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CISPES case

The FEDERAL BUREAU OF INVESTIGATION’s (FBI) four-year pursuit of the Committee in Solidarity with the People of EL SALVADOR (CISPES) began in June 1981 when Salvadoran native Frank Varelli approached the Dallas field office with a tale of right-wing Central American murder squads roaming around the United States. Agent Gary Penrith, second in command of the Dallas FBI, sent an inquiry to the CENTRAL INTELLIGENCE AGENCY and secured a reply that Varelli’s information might be accurate. (In fact, it was false.) By that time, Varelli had expanded his story to include CISPES, a group created to solicit funds for humanitarian aid to war-torn El Salvador. Varelli insisted that CISPES was the leftist counterpart of his mythical right-wing assassins, and the bureau took him at his word. In September 1981 a criminal investigation was opened, seeking evidence that CISPES members had violated the federal Foreign Agents Registration Act. G-men found no evidence of any illegal acts, and the case was officially closed in February 1982.

FBI historian Robert Kessler reports (in The Bureau, 2002) that “[b]ecause of poor supervision by headquarters, the Dallas office reopened the CISPES case two years later,” but records declassified in January 1988 indicate that the CISPES investigation resumed in March 1983 on direct orders from FBI headquarters, employing Attorney General William Smith’s expanded guidelines for “foreign counterintelligence—international TERRORISM” cases. Kessler further states that the investigation “had no political motives,” and while headquarters instructed G-men that “the purpose of the investigation was not to investigate the exercise of First Amendment rights of CISPES members,” agents proceeded as they might have done for any COINTELPRO operation ordered by late Director J. EDGAR HOOVER. A headquarters memo issued to all field offices on October 28, 1983, commanded agents to develop “information on the locations, leadership, and activities of CISPES chapters within each field offices’ jurisdiction.”

Before the CISPES surveillance finally ended on June 18, 1985 (without producing any criminal charges), the FBI had opened new files on 2,375 individuals and 1,330 organizations that were found to have some marginal link with CISPES or its members. The other groups included more than 100 organizations opposed to President RONALD REAGAN’s Central American policies, plus local chapters of the United Auto Workers and the National Education Association. The writings of one member of the CISPES clergy were cited in an FBI report as evidence of a “mind totally sold on the Marxist Leninist philosophy.” When one G-man reported that a group he had investigated was nonviolent and legitimate, FBI headquarters refused his suggestion to drop surveillance; instead, he was ordered to “consider the possibility” that the organization “may be a front org for CISPES.” A memo from the New Orleans field office, dated November 10, 1983, advised Director WILLIAM WEBSTER that:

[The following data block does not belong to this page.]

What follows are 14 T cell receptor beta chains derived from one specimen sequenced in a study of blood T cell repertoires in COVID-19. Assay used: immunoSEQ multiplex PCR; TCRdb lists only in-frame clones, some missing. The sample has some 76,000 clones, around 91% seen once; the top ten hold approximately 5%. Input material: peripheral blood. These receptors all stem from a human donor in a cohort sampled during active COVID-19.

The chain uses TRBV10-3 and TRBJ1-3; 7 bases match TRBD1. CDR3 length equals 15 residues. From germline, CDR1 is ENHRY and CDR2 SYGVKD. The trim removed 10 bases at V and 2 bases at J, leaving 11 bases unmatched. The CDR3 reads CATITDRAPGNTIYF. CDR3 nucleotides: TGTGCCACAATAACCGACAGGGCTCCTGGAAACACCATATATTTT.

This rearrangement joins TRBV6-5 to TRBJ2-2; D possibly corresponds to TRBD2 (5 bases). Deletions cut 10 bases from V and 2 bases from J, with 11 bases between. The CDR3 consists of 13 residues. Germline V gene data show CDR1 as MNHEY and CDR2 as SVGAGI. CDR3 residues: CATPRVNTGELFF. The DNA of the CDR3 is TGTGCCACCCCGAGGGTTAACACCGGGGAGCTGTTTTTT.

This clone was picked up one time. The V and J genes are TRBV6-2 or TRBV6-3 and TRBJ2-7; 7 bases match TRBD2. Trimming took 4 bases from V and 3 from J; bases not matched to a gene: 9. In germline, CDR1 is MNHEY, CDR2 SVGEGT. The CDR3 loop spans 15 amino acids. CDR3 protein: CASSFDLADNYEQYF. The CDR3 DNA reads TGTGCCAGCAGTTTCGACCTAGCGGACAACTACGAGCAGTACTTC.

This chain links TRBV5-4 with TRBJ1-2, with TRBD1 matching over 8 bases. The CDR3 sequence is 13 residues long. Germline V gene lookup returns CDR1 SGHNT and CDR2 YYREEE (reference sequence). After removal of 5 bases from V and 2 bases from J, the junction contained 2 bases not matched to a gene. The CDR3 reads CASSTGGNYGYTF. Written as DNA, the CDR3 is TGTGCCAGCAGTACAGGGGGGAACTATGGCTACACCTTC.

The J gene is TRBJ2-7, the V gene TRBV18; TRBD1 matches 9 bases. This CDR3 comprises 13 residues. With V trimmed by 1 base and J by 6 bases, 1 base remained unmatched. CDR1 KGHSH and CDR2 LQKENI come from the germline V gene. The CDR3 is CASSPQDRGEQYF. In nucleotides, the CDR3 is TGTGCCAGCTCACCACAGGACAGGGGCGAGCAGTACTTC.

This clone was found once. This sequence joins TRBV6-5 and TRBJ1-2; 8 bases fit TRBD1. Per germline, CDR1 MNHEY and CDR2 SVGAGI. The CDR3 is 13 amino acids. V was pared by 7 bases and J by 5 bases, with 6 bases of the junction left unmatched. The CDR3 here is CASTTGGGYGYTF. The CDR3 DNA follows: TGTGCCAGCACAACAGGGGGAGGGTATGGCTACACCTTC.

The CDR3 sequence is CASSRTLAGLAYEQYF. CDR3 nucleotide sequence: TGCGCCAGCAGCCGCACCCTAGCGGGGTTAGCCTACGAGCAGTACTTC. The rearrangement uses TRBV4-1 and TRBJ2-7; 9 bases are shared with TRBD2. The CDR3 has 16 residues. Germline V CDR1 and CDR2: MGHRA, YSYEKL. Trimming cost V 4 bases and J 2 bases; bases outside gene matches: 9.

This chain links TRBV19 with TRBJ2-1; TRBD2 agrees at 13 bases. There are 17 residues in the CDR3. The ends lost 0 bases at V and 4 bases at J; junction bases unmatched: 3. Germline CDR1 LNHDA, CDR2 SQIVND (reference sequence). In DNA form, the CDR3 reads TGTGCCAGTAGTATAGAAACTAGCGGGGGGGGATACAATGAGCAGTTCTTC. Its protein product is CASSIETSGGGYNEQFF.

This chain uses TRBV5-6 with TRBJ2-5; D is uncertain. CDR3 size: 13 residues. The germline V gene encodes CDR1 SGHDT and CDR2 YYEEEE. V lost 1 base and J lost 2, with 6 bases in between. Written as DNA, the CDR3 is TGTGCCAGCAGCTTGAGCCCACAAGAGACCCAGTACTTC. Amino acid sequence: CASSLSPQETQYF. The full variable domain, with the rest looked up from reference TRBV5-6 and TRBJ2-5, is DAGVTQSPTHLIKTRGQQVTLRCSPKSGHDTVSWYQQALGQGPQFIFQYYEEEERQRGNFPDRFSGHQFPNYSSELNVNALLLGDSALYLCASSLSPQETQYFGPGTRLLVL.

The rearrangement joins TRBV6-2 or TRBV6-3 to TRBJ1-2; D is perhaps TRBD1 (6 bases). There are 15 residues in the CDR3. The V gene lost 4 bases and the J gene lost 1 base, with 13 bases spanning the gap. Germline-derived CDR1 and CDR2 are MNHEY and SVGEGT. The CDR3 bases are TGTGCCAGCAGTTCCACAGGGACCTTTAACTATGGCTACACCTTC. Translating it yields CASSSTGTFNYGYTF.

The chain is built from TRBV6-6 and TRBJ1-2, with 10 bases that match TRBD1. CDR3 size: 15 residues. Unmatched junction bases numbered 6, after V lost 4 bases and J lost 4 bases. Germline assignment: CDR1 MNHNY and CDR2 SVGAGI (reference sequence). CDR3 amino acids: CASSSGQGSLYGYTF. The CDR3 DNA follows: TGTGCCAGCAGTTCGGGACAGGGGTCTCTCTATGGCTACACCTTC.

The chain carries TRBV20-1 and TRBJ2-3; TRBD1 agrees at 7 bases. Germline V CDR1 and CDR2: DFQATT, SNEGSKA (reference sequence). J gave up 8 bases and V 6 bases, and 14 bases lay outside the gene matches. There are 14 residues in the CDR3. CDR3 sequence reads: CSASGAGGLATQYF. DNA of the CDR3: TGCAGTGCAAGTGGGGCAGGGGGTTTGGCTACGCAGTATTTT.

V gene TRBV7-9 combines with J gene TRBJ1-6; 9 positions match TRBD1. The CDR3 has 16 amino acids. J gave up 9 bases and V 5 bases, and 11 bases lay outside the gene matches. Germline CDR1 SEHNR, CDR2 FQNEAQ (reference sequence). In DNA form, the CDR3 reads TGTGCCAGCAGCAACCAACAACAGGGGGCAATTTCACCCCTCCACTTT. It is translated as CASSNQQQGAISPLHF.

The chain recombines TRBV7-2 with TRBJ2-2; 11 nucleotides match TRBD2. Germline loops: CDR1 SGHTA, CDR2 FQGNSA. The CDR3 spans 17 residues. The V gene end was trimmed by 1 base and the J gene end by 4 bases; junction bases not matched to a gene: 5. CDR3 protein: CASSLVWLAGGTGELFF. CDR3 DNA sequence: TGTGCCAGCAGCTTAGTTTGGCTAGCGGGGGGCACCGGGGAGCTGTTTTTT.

It is imperative at this time to formulate some plan of attack against CISPES and specifically, against individuals . . . who defiantly display their contempt for the U.S. Government by making speeches and propagandizing their cause while asking for political asylum. New Orleans is of the opinion that Departments of Justice and State should be consulted to explore the possibility of deporting these individuals or at best denying their re-entry once they leave.

A subsequent review of the CISPES investigation by the House Committee on Civil and Constitutional Rights found that all 59 FBI field offices were involved in the futile search for “subversive” activity. The committee also documented 50 unsolved break-ins committed during the same period, targeting churches, homes, and offices of persons opposed to Reagan’s Central American policies. FBI spokespersons denied any bureau involvement in those burglaries, and while Director William Sessions confessed that “the scope of the investigation was unnecessarily broadened” in October 1983, he called the case “an aberration” in FBI behavior. One agent was disciplined for his role in the CISPES case: G-man Daniel Flanagan, assigned as Frank Varelli’s case officer in Dallas, confessed to stealing money earmarked for Varelli and was resigned after reimbursing the FBI $1,000.

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